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Contraception. 2016 Feb;93(2):93-112. doi: 10.1016/j.contraception.2015.11.001. Epub 2015 Nov 3.

Safety data for levonorgestrel, ulipristal acetate and Yuzpe regimens for emergency contraception.

Author information

1
Division of Reproductive Health, Centers for Disease Control and Prevention, Atlanta, Georgia. Electronic address: tjatlaoui@cdc.gov.
2
Division of Reproductive Health, Centers for Disease Control and Prevention, Atlanta, Georgia.

Abstract

The World Health Organization (WHO) and the US Centers for Disease Control and Prevention (CDC) provide recommendations for use of emergency contraceptive pills (ECPs), including levonorgestrel (LNG) and combined oral contraceptives (COCs). A new ECP formulation, ulipristal acetate (UPA), is now available worldwide. To determine whether LNG, UPA or COC (Yuzpe) ECPs are safe for women with certain characteristics or medical conditions, we searched the PubMed and Cochrane databases for articles published from date of inception until May 2015 pertaining to the safety of LNG, UPA or Yuzpe ECP use. For direct evidence, we considered studies that looked at safety outcomes among women with certain medical conditions or characteristics taking ECPs compared with women not taking ECPs. For indirect evidence, we considered studies that reported pharmacokinetic (PK) data for ECP use among women with certain medical conditions or characteristics and studies that reported safety outcomes among healthy women taking ECPs. Five studies provided direct evidence; of these five studies, four examined LNG or Yuzpe use among pregnant or breastfeeding women, and one reported risk of ectopic pregnancy among women repeatedly using LNG ECPs. Poor pregnancy outcomes were rare among pregnant women who used LNG or Yuzpe ECPs during the conception cycle or early pregnancy. Breastfeeding outcomes did not differ between women exposed to LNG ECP and those unexposed, and there was no increased risk of ectopic pregnancy versus intrauterine pregnancy after repeated use of LNG ECPs compared with nonuse. Forty-five studies provided indirect evidence. One PK study demonstrated that LNG passes into breastmilk but in minimal quantities. In addition, nine studies examined pregnancy outcomes following ECP failure among healthy women, and 35 articles reported adverse events. Studies suggest that serious adverse events are rare among women taking any of these ECP formulations.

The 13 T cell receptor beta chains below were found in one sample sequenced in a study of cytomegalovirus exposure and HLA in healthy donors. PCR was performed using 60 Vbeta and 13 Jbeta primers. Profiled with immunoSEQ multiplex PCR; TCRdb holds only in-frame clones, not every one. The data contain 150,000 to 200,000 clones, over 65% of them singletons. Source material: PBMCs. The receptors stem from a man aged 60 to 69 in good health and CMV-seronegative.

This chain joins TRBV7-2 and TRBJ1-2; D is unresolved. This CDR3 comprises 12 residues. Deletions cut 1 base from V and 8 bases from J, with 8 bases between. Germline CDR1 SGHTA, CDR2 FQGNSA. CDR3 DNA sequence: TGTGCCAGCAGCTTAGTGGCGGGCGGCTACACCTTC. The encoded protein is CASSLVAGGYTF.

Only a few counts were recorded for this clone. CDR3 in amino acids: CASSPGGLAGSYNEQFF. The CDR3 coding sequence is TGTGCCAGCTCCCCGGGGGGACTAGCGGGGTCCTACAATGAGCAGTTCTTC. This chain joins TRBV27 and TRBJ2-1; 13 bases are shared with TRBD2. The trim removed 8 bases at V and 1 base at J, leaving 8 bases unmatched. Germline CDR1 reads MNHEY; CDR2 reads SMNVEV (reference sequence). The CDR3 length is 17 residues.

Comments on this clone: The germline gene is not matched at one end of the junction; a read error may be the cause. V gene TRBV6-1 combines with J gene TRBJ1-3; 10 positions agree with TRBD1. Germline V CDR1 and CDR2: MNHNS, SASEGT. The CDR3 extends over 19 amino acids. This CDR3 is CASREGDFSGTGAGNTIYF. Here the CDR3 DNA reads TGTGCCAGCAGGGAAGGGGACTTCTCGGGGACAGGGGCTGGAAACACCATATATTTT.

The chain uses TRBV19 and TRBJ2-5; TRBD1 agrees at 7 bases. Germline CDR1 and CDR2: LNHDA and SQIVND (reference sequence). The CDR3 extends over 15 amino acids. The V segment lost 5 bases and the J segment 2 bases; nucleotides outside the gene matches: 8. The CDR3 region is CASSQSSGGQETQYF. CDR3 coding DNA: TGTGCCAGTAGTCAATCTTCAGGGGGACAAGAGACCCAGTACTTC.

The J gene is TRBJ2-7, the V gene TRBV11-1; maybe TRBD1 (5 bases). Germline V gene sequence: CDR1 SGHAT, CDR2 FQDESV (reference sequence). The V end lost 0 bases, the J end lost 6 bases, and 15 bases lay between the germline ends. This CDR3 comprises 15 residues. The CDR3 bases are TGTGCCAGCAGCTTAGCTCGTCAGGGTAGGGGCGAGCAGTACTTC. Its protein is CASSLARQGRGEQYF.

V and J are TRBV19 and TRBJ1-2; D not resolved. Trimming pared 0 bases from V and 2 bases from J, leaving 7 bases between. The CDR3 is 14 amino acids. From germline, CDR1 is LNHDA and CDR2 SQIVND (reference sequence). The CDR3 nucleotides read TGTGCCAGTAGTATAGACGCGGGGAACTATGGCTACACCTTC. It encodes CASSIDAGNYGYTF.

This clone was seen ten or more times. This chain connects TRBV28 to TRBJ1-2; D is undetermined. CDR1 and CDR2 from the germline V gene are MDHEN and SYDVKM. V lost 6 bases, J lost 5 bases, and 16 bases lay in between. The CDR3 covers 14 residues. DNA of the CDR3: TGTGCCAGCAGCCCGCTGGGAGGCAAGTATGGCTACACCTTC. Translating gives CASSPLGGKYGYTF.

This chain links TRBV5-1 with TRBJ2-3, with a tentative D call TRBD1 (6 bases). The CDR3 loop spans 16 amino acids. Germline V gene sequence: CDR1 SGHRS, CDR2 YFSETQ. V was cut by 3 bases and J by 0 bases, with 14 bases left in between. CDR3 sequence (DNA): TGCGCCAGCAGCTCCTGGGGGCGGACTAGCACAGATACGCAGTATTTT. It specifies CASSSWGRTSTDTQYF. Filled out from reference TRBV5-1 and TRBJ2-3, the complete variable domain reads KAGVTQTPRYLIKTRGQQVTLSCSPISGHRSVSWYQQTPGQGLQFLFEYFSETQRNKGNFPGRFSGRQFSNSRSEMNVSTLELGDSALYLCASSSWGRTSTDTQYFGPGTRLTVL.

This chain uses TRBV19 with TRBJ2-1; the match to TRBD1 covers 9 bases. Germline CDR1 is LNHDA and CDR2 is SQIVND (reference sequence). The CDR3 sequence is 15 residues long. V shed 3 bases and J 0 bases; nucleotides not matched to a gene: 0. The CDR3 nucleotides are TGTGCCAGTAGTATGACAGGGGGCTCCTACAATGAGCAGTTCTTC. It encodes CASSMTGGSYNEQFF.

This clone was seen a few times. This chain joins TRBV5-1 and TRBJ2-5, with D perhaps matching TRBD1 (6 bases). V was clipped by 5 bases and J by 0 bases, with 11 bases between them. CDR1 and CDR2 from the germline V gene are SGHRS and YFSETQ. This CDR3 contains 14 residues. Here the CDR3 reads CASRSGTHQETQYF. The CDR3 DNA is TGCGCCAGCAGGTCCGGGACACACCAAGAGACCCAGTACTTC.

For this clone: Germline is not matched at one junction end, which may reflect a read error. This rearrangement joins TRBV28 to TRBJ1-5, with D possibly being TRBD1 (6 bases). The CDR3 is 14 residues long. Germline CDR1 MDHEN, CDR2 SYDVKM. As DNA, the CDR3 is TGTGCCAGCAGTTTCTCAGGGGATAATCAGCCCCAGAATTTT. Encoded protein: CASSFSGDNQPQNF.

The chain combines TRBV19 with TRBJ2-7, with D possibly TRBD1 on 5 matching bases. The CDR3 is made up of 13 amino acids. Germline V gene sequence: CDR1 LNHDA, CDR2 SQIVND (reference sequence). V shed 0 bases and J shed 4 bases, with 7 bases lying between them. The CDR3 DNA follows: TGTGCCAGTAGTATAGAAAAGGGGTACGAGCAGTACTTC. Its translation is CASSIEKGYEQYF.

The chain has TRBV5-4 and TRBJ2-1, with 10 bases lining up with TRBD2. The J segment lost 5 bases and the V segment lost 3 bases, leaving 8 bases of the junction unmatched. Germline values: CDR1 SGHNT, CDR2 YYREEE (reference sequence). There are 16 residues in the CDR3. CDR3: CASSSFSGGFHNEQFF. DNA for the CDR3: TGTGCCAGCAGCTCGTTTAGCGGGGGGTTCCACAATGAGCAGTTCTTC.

IMPLICATIONS:

Evidence on safety of ECPs among women with characteristics or medical conditions listed within WHO and CDC family planning guidance is limited. However, both direct and indirect evidence for our study question did not suggest any special safety concerns for the use of ECPs among women with particular medical conditions or personal characteristics, such as pregnancy, lactation or frequent ECP use.

KEYWORDS:

Emergency contraceptive pills; Levonorgestrel; Safety; Ulipristal; Yuzpe

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